Strategic agility is the ability to improve performance and thrive amid disruption. Companies that successfully navigated the covid-19 crisis identified when to deviate from their strategic plan and adapt to the changing environment. The authors identified three distinct strategies to do this: First, they were nimble enough to avoid the worst impacts; second, when they were hit, they were robust enough to absorb a lot of the damage; and third, they were resilient enough to accelerate forward faster and more effectively than their peers.
Most change management has shifted from a simplistic, top-down, “create a vision, change the structure, roll out the new program, and get buy-in” approach to more emergent, empowered and purpose-led approaches. But leading big, complex change is still a struggle – the rate of failure for transformation projects remains stubbornly high. The authors have seen both in their research and their work with clients that the missing ingredient is the ability to look for and work with deeper systemic forces. And they found the force that has been the greatest impact or change outcomes is human’s primary need to belong. The authors present four strategies for leaders to skillfully attend to people’s most primary need to feel secure in disruptive context.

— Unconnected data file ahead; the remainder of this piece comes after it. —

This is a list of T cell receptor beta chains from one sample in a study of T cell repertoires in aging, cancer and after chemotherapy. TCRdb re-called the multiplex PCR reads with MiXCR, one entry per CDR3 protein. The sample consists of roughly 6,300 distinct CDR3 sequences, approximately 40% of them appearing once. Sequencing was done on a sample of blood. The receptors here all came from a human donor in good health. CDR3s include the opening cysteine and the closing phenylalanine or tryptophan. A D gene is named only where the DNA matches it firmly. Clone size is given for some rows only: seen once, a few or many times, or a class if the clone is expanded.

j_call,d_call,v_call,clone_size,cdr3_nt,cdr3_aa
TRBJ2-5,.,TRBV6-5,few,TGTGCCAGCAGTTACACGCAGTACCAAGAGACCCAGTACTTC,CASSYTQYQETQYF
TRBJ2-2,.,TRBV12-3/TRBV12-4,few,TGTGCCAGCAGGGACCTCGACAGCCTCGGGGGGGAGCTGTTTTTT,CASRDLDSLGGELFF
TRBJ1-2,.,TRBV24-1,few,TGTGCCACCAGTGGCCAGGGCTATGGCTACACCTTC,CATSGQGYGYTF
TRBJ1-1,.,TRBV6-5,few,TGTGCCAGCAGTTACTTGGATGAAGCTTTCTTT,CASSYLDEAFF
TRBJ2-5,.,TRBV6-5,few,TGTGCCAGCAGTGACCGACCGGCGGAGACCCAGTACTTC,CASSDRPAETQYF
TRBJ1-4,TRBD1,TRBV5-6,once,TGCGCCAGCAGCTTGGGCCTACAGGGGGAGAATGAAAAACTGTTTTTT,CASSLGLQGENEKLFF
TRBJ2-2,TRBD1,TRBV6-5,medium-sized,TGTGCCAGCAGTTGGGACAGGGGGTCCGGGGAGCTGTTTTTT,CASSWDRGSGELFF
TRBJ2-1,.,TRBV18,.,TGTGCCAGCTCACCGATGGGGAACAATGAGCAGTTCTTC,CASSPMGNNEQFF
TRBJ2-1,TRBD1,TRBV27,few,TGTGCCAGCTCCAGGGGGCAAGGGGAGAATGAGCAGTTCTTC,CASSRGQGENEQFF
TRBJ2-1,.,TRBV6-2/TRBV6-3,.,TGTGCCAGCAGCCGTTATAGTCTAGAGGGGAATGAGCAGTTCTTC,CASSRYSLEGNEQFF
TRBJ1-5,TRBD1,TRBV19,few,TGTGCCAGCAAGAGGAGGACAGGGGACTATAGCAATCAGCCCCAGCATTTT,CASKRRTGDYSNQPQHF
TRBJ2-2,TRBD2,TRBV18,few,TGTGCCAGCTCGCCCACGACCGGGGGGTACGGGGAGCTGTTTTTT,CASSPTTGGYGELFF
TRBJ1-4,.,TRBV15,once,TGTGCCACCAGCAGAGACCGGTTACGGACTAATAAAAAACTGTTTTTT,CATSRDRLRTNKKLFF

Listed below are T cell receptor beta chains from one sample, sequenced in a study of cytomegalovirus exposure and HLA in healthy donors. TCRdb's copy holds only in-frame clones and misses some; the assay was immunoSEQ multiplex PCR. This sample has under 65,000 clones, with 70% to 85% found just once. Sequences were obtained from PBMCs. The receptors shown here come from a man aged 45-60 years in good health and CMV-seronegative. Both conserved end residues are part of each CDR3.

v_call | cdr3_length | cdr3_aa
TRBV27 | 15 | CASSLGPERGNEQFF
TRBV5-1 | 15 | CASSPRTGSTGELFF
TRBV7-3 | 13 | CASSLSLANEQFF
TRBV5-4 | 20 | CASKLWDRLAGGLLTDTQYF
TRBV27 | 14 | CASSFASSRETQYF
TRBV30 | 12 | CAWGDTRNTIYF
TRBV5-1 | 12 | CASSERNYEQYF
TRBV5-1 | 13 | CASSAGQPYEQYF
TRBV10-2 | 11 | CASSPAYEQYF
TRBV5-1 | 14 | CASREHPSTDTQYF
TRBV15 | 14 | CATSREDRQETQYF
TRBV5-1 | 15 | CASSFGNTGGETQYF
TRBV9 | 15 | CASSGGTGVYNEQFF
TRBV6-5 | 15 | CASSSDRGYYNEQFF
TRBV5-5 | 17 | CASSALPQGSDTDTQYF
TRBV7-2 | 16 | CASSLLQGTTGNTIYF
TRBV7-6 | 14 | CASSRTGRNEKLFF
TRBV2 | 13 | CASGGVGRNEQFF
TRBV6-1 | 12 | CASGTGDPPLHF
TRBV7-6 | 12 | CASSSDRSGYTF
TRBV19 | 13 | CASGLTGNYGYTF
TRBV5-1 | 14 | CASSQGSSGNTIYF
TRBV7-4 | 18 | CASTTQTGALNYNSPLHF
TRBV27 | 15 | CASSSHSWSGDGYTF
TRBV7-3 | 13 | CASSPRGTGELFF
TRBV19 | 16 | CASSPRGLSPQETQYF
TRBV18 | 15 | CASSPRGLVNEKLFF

The rise of remote and hybrid work over the past few years has significantly impacted the way we work. As the workplace has changed, culture has too—for better or for worse. Organizations who have adapted their approach to culture successfully managed to keep their current employees engaged through periods of significant change. Alternatively, those who have been slower to evolve have experienced consequences of disengagement, burnout, and unwanted turnover. To move forward, leaders need to better understand the role that culture plays in attracting, retaining, engaging, and empowering talent. This report offers a fresh perspective of workplace culture to implement new strategies that will drive employee and business success.